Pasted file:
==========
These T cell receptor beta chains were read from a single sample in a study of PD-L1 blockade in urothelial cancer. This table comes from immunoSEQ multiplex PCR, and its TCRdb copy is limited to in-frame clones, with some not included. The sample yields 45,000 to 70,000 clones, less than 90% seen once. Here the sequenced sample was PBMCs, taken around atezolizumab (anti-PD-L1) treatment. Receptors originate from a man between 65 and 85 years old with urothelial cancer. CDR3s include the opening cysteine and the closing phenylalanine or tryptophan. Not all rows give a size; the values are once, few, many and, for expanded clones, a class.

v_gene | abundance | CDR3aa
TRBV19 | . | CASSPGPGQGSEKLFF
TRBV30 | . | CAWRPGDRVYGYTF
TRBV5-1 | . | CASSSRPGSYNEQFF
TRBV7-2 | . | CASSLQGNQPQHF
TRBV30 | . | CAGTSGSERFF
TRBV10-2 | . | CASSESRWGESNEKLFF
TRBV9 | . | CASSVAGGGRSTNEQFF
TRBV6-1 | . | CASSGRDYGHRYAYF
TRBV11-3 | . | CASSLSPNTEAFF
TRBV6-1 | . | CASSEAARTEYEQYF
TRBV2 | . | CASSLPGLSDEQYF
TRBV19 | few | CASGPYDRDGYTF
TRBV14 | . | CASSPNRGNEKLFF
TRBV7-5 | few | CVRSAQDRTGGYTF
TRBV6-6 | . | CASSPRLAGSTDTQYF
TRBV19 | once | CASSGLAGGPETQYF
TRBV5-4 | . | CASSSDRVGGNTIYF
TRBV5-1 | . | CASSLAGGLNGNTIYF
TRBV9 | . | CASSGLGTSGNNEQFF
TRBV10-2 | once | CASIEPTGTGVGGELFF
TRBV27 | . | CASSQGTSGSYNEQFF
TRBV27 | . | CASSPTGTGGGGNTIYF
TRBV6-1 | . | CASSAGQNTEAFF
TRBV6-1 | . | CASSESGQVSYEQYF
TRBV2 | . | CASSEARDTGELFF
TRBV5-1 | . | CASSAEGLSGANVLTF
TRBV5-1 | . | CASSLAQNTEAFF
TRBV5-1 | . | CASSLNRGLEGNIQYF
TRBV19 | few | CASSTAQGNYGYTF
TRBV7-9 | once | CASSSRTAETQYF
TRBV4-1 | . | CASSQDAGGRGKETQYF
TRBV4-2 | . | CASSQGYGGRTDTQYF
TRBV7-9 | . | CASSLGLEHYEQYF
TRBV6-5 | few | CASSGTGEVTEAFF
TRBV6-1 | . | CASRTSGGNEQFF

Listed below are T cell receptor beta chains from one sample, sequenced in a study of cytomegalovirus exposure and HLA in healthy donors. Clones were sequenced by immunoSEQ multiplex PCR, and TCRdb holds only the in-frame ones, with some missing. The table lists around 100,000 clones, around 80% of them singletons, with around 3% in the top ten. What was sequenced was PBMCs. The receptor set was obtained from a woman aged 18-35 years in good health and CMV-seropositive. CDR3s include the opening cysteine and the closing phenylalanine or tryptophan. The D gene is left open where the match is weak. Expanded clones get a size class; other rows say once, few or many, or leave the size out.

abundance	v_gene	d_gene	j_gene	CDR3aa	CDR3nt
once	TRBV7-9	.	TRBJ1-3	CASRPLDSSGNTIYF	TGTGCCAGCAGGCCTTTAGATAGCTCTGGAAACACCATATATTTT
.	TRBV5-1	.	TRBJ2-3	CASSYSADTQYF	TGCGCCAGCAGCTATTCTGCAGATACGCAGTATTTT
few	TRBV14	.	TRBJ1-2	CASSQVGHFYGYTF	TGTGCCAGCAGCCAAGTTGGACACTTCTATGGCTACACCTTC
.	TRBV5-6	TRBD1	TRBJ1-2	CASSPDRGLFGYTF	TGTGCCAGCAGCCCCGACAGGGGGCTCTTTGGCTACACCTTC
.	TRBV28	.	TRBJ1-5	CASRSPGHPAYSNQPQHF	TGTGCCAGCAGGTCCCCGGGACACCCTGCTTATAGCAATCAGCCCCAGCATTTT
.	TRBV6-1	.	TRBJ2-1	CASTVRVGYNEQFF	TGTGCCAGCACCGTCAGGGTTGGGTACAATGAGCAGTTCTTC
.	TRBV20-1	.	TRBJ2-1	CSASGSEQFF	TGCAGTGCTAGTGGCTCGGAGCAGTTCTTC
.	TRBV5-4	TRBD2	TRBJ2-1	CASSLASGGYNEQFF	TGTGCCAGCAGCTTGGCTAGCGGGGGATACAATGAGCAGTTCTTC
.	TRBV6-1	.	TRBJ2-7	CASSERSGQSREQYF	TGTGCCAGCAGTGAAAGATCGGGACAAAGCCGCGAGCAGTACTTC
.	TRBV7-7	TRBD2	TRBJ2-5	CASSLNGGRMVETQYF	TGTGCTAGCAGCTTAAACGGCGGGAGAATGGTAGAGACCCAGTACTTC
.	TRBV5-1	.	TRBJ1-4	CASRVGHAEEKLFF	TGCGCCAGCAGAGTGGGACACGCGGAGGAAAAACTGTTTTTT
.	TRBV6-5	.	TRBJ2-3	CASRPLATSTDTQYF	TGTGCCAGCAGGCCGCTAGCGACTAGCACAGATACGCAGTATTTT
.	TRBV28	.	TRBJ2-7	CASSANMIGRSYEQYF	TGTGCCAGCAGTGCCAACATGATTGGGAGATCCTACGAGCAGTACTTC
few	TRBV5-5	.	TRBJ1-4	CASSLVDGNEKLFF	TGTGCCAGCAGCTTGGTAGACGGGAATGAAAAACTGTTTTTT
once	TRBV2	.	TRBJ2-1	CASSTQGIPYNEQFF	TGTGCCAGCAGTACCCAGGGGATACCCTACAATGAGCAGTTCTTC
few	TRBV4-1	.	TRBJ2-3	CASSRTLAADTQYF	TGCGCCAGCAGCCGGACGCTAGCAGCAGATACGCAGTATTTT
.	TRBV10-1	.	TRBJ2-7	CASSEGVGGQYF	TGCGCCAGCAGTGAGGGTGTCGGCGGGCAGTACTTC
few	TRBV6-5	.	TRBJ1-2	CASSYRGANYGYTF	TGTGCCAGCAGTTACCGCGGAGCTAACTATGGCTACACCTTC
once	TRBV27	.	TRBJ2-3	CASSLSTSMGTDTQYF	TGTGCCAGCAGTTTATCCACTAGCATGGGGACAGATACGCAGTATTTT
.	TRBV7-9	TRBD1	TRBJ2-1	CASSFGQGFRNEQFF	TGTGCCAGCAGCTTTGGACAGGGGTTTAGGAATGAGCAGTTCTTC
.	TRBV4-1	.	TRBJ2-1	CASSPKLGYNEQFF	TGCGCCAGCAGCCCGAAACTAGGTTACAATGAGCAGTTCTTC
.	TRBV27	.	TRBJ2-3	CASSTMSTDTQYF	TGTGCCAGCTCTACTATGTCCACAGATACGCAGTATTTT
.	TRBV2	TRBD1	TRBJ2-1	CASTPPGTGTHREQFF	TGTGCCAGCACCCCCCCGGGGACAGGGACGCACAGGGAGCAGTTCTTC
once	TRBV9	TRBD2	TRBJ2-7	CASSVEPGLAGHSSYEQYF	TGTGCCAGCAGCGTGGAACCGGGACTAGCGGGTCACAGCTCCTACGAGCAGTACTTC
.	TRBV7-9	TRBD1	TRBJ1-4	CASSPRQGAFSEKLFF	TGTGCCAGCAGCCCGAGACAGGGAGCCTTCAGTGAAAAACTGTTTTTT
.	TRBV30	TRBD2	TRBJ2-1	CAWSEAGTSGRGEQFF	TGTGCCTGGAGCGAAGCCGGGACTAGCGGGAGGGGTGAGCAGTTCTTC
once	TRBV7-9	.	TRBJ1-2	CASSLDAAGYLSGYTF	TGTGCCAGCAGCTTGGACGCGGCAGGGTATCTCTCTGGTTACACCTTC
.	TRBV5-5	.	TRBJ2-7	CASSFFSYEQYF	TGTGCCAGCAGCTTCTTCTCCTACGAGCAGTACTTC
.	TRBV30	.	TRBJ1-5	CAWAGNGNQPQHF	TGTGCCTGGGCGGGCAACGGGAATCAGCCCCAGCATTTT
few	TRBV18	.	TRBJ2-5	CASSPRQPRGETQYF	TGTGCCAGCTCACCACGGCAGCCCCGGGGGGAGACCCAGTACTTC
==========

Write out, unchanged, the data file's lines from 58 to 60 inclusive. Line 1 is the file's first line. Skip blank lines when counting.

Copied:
once	TRBV27	.	TRBJ2-3	CASSLSTSMGTDTQYF	TGTGCCAGCAGTTTATCCACTAGCATGGGGACAGATACGCAGTATTTT
.	TRBV7-9	TRBD1	TRBJ2-1	CASSFGQGFRNEQFF	TGTGCCAGCAGCTTTGGACAGGGGTTTAGGAATGAGCAGTTCTTC
.	TRBV4-1	.	TRBJ2-1	CASSPKLGYNEQFF	TGCGCCAGCAGCCCGAAACTAGGTTACAATGAGCAGTTCTTC